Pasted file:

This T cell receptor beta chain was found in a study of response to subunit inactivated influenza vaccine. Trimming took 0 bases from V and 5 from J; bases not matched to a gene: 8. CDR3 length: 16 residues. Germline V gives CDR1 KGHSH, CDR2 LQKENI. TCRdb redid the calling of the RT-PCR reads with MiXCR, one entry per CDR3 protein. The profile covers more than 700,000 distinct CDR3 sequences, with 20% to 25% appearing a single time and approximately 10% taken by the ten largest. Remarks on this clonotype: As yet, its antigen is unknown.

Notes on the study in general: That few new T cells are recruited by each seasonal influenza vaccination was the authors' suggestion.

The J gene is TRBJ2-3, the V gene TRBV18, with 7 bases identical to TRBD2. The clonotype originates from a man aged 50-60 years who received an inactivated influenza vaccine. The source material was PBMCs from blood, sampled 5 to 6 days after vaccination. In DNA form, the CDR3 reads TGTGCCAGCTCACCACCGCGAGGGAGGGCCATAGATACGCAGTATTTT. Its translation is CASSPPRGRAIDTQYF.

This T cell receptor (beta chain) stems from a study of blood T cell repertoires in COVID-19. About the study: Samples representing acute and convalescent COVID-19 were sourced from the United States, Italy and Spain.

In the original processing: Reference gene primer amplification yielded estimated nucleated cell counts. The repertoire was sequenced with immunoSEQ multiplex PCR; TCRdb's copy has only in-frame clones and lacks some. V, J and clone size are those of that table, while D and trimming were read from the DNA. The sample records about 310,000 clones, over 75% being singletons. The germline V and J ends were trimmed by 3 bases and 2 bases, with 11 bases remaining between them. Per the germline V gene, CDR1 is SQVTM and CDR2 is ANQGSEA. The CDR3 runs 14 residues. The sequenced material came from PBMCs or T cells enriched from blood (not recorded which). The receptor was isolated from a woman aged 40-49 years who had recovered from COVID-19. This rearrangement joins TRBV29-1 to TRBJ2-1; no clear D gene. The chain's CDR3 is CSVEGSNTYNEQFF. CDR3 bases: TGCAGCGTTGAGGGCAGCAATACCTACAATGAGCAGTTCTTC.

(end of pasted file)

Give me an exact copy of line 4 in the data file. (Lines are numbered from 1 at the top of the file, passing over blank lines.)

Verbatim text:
This T cell receptor (beta chain) stems from a study of blood T cell repertoires in COVID-19. About the study: Samples representing acute and convalescent COVID-19 were sourced from the United States, Italy and Spain.